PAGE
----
OKMULGEE, Okla. (AP) _ Okmulgee residents will consider a sales tax proposal this week that would pay for improving a sewer system the Environmental Protection Agency has criticized for years.
The measure is one of the elections being held Tuesday. Residents in Creek and Osage counties also will go to the polls, which open at 7 a.m. and close at 7 p.m.
In Okmulgee, residents will vote on a half-cent sales tax increase that would raise $26 million. The cost to improve the sewer system has been estimated at about $16 million.
``The issue is not whether we're going to be doing the repairs,'' Okmulgee City Manager Beverly Rodgers said. ``It's really going to be, how are we going to pay them off.''
The EPA has fined Okmulgee more than $130,000 during the past six years for violations at its facility, an EPA spokeswoman said. The penalties have centered on effluent violations, meaning the plant was breaking limits set by its discharge permit.
The plant was blamed last September for releasing partially treated sewage into the Deep Fork of the Canadian River near Okmulgee, said Michael Dean, a spokesman for the state Department of Environmental Quality.
The oxygen-depleting sewage reached seven miles downstream and killed thousands of fish and other aquatic life before dissipating, Dean said.
Okmulgee city leaders would like to spend $8.3 million of the proposition for repairs to the wastewater treatment facility and $7.6 million for a collections system, Rodgers said.
If the sales tax issue doesn't pass, city officials plan to pay for the upgrades by adding a $21.80 per month surcharge to the water-sewer bill, the city manager said. The proposed utility increase would last for 20 years.
``It's really important for the majority of the citizens,'' Rodgers said. ``With a minimum bill right around $7, you can see what kind of a hit that would be for the majority of our citizens.''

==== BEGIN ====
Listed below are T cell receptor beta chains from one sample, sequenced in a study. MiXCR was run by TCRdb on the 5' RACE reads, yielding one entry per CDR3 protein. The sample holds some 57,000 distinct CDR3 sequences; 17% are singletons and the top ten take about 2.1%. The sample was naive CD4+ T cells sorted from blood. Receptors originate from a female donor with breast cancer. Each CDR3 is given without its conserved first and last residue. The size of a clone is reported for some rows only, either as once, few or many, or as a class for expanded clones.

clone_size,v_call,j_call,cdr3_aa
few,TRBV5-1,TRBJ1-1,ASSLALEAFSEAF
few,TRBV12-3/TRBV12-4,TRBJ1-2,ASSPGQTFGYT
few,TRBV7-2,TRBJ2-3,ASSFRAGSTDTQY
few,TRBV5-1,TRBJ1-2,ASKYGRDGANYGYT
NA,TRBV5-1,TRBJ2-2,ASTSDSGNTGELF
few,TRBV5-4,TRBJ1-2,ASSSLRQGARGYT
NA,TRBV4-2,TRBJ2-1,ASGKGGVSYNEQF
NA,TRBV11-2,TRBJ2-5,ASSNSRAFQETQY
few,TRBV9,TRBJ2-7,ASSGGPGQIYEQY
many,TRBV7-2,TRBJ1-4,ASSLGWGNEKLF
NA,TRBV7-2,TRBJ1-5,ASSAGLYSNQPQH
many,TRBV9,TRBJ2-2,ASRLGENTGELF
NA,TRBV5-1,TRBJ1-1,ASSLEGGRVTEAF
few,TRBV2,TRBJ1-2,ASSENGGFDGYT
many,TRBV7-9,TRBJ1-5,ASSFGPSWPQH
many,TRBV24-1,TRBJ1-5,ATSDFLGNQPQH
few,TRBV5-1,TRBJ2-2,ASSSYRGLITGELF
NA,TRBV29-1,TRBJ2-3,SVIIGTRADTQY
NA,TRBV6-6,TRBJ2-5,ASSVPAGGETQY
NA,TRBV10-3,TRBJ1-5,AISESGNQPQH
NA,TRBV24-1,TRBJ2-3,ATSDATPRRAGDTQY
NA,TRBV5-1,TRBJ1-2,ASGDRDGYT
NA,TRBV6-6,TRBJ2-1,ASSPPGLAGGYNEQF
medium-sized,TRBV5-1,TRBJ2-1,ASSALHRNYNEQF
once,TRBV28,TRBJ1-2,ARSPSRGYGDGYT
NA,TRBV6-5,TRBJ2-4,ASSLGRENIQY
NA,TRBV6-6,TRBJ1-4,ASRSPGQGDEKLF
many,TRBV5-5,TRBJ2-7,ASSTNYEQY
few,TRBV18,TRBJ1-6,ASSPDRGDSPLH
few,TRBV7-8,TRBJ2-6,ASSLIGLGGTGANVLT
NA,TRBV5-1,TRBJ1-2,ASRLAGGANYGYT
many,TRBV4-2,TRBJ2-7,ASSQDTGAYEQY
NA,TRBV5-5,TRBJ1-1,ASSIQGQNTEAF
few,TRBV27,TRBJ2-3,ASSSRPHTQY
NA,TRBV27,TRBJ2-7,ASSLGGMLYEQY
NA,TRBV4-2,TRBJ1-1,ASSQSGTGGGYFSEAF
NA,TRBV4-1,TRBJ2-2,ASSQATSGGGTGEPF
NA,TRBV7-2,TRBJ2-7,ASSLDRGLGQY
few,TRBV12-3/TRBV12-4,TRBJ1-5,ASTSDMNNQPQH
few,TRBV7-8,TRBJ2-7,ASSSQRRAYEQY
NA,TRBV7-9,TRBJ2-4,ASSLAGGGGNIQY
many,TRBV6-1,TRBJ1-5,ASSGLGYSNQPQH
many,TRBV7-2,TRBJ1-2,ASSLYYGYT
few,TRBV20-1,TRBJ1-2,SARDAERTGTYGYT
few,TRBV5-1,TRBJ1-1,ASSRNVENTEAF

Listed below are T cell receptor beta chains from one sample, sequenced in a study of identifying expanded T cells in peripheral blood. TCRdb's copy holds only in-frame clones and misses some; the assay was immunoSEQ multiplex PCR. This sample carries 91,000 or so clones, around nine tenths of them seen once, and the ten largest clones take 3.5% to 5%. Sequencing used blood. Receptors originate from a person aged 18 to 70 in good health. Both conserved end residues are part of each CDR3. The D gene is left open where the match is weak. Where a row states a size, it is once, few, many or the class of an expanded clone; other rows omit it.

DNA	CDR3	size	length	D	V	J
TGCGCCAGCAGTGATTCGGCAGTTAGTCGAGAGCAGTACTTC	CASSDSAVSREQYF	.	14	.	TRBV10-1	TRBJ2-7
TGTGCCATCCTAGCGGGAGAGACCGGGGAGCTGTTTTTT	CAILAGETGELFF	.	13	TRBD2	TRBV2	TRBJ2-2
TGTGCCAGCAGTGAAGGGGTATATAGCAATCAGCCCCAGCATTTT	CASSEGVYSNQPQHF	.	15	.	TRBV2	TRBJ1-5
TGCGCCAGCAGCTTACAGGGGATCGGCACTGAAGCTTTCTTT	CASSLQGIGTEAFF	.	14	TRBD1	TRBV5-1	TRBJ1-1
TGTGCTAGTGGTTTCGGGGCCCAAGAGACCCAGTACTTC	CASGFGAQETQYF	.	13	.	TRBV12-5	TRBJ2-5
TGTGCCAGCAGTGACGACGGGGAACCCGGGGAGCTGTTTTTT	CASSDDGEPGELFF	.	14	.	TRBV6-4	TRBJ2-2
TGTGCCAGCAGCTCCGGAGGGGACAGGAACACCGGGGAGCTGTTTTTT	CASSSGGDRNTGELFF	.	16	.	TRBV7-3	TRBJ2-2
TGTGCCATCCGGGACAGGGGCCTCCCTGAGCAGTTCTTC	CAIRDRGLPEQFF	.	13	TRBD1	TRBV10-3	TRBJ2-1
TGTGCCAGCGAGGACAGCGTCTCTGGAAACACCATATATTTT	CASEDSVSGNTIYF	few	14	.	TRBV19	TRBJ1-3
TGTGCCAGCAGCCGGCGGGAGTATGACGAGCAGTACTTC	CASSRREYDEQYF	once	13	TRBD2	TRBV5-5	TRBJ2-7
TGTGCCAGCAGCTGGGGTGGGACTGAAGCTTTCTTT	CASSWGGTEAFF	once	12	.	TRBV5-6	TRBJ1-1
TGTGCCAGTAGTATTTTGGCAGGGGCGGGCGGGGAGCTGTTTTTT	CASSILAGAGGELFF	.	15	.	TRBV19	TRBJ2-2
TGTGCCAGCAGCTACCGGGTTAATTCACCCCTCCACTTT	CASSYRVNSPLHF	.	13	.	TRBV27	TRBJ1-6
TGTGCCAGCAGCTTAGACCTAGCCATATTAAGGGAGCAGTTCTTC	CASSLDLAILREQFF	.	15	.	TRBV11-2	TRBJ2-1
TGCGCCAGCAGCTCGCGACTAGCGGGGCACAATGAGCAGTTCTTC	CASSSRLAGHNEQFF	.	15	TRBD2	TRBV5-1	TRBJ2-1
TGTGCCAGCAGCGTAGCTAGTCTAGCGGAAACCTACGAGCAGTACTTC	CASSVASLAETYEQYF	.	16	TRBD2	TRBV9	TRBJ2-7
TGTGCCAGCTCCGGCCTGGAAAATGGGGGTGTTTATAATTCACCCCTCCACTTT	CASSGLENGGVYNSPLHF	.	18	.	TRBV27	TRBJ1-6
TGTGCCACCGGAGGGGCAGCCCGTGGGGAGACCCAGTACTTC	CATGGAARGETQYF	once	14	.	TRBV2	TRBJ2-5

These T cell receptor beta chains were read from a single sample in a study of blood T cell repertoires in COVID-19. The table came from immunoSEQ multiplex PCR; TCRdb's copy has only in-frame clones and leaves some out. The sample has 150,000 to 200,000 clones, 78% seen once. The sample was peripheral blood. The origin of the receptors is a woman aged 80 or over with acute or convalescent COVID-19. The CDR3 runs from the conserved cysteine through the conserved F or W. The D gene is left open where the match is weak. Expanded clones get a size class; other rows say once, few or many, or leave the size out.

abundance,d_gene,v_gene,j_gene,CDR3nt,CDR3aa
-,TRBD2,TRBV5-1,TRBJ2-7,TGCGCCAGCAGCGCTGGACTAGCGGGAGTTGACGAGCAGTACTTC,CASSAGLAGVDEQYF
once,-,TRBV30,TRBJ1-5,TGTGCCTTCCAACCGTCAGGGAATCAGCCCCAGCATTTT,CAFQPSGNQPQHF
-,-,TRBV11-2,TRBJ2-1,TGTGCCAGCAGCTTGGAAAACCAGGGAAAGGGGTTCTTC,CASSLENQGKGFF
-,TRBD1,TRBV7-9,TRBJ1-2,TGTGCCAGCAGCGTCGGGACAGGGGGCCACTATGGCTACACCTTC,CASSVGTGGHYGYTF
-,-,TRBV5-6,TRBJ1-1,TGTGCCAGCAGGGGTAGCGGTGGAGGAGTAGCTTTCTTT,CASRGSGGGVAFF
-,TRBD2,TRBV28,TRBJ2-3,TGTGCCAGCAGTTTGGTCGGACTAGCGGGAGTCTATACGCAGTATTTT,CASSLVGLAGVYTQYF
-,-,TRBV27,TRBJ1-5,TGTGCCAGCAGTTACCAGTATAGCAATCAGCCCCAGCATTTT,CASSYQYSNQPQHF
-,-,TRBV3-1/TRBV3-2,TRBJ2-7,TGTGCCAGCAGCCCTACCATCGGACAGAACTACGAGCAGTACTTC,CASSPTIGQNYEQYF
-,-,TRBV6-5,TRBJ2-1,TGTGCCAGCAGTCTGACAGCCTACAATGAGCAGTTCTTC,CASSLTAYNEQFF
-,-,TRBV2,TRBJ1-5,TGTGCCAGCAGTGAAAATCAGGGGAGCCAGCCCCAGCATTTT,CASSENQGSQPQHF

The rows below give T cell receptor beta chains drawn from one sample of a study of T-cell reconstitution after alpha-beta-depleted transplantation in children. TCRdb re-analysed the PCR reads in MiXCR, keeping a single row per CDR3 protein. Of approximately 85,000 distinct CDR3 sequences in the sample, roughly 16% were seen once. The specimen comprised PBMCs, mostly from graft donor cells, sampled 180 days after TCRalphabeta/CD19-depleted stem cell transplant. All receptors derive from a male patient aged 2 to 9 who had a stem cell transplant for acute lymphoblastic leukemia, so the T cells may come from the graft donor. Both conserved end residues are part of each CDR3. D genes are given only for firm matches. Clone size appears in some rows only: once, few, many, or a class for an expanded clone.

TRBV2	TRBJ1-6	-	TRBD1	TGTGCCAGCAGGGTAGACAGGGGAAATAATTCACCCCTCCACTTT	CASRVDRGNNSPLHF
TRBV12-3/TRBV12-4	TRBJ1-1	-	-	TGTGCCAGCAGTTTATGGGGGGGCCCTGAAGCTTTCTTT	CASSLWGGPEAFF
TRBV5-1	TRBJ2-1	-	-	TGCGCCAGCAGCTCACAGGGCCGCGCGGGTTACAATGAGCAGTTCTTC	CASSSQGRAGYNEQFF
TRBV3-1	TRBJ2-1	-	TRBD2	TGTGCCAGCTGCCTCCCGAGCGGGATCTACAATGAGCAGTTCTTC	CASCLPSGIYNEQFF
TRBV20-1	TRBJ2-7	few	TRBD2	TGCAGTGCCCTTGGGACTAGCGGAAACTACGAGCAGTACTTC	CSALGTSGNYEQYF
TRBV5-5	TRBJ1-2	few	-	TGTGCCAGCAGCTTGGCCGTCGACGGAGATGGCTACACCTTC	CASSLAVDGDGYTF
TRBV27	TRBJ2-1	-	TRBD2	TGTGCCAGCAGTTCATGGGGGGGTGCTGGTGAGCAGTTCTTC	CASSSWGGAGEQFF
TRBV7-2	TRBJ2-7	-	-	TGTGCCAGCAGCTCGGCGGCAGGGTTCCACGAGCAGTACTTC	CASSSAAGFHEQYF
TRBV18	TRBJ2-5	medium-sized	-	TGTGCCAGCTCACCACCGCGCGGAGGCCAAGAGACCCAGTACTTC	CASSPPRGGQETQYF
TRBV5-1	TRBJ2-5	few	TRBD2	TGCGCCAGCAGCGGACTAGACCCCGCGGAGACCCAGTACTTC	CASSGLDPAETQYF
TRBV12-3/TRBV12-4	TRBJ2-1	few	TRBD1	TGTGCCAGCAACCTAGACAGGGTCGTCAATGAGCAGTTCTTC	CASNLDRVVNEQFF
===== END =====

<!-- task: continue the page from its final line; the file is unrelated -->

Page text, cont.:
Other purchases would call for about $1.5 million to $2 million for a new fire truck, rebuilding the eastside fire station and remodeling or building a new central fire station, the city manager said.
A total of $200,000 would go toward the construction of a new nutritional center for senior citizens, $500,000 would be allotted for matching funds for a library expansion and $400,000 for matching funds for a YMCA-partnered public swimming pool, Rodgers said.
If the measure is approved, city officials would like to borrow about $3 million under the $26 million allowed in the proposition's language, she said.
In other elections, Henryetta residents again will consider candidates for the Ward 3 council seat. In the April 3 race for the seat, incumbent Jim Xezenatos unofficially defeated Trygve Jorgensen 325-315. Dusty Peavler finished third with 209 votes.
Jorgensen, however, filed a petition alleging voting irregularities, claiming 15 people who voted at one precinct were ineligible because they resided outside the city limits.
A judge determined that 12 votes were improperly cast by nonresidents of Henryetta, and that the number of disputed votes exceeds the margin of victory.
In Creek County, Drumright voters will decide whether to grant a 20-year extension for a half-penny sales tax increase to help fund $1.2 million in improvements to Drumright Memorial Hospital.
Three propositions are on the ballot in Pawhuska in Osage County, including one on whether to grant a 25-year franchise to Oklahoma Natural Gas.